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If your child is low on the spectrum?

Posted by on Sep. 29, 2013 at 2:28 PM
  • 19 Replies
1 mom liked this

How do you maintain a positive attitude? He doesn't talk, bites himself, throws tantrums without warning, isn't toilet trained, does not understand any form of danger (heat, running in the street, climbing, etc), does not sleep well.

It's his 5th birthday today and he's getting a couple of wood peg puzzles with the hope he might be able to do them. Besides that, some used board books that he has no interest in reading, just pointing. I'm not excited about today. I truly hate Autism. I don't feel like it makes him an amazing person. It makes him a person in his own little world. I accept he has this diagnosis, but I'm not thrilled. I don't want to wear a bracelet, go on an awareness walk or talk to it about anyone. I have a hard enough time staying awake in the day and keeping a constant vigil over him.

There isn't something amazing he can do like read at a much higher grade level, memorize facts, an amazing artist, etc. He bites himself, points and pokes at everything, and likes to rock.

For some clarification, yes he is going to preschool, getting therapy, on medication, goes to a specialist. Yes, I've been trying everything since he was 2.

What should be a fun day is something he could not care less about. I'm just frustrated and have a very hard time finding anything awesome about Autism when it comes to my son.

by on Sep. 29, 2013 at 2:28 PM
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Replies (1-10):
by Amy on Sep. 29, 2013 at 2:40 PM

group hug  I'm sorry it's been a hard day.

by Platinum Member on Sep. 29, 2013 at 2:49 PM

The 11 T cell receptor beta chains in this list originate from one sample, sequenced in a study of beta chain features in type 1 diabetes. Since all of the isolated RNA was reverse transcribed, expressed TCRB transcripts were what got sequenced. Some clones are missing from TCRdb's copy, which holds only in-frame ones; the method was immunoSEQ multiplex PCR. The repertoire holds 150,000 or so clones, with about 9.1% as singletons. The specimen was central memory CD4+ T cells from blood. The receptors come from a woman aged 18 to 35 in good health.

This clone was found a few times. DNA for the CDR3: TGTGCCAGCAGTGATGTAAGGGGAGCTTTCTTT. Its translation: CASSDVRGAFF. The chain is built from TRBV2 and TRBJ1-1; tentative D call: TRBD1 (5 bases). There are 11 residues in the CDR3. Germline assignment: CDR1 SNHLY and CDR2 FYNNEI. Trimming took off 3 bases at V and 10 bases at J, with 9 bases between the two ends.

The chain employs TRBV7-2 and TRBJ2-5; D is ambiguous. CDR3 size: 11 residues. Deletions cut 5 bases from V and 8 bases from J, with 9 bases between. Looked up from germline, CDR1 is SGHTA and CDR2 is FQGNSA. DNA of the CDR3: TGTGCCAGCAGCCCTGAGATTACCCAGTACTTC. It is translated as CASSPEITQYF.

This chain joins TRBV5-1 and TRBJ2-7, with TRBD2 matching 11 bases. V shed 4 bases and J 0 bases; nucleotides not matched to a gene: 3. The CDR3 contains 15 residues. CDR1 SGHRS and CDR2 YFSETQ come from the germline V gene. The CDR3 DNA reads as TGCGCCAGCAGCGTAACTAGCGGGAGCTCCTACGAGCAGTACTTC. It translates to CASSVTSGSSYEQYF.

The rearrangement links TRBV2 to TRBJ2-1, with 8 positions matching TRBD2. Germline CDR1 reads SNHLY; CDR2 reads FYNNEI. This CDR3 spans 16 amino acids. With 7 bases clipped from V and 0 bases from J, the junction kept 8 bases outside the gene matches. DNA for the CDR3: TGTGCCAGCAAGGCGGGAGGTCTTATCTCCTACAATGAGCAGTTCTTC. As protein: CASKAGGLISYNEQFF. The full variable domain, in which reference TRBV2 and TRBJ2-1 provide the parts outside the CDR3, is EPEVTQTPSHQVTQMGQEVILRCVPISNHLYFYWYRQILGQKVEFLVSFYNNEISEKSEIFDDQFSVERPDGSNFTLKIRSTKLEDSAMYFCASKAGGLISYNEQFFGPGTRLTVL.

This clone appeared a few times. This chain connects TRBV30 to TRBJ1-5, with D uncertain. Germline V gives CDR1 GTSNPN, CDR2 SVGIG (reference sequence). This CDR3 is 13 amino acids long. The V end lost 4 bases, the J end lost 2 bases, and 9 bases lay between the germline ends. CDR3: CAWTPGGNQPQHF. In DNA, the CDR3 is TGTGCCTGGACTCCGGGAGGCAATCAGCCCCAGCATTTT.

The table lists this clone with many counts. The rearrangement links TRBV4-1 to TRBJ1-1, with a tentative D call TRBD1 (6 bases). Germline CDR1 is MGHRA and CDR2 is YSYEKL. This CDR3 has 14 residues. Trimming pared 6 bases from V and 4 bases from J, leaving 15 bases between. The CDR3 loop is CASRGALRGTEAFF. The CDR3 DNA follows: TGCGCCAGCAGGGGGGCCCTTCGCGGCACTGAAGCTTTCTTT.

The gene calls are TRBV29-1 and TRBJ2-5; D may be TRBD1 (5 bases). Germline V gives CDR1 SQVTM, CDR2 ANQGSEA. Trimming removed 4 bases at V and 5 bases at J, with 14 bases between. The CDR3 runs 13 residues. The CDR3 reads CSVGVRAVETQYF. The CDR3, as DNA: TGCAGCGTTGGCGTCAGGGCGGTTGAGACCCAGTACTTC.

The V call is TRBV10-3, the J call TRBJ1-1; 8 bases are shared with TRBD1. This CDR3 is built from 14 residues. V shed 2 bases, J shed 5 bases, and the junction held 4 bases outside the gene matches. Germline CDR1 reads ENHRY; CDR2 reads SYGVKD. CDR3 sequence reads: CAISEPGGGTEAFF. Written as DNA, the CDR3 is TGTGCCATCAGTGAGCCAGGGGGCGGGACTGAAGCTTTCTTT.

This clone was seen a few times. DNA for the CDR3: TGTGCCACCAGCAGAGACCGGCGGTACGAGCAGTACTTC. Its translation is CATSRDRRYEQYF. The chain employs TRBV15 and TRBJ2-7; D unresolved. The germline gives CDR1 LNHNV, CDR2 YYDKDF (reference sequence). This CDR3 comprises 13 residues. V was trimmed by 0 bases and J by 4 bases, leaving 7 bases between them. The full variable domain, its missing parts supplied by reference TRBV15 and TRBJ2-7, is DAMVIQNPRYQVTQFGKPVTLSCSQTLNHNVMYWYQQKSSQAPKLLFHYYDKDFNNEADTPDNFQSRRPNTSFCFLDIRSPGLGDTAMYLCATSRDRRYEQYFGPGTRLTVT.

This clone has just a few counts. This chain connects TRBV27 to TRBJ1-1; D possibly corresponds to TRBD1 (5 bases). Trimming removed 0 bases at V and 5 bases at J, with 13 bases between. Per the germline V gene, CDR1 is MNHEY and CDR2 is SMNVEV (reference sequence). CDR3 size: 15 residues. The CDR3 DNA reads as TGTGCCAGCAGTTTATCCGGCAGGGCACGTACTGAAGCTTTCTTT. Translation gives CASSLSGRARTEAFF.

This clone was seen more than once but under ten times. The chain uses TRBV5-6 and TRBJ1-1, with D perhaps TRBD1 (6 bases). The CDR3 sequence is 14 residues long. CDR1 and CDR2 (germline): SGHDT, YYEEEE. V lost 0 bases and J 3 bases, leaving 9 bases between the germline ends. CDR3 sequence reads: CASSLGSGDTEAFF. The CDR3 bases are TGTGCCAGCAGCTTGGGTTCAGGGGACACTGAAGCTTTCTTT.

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Hugs Mama.  I'm sorry you are feeling this way and hope you find the way out of the darkness soon.  Having special needs children is a long road, most of this did not ask for this (some adopt SN kiddos.)  It is just what we were given, so you regroup and figure it out as you go.

I have a severely delayed non-verbal low functioning down syndrome daughter and a lowish functioning son with ASD (he can now finally talk with 3 years of speech therapy but all else is delayed.)  They are 5 so the same age as your child, their needs and challenges are a lot of work.  My life is busy, stressful, exhausting, etc.  But for me, it's not about looking to find the awesomeness in their disabilit, but the awesomeness in them.  I get into their worlds, figure out what they love, and try to enjoy it with them.  I thrive on the awesomeness of my daughter's smile, her giggle, her determination and curiousness, the way her face lights up to watch the Wiggles.  In my son, it is his sweetness, his cuddles, and quirky ability to perfectly line up any like items in sight or point directions to anywhere as we drive.  They will never be the next Albert Einstein, and I don't care.  They won't have the life I may have thought all my children would have, and that's ok.  They are mine, and for me I find a lot of joy in their world and are able to join in their happiness.  I too provide them all the therapies and interventions I can, but in the end, their health and happiness is what matters most to me.  The rest will just work itself out.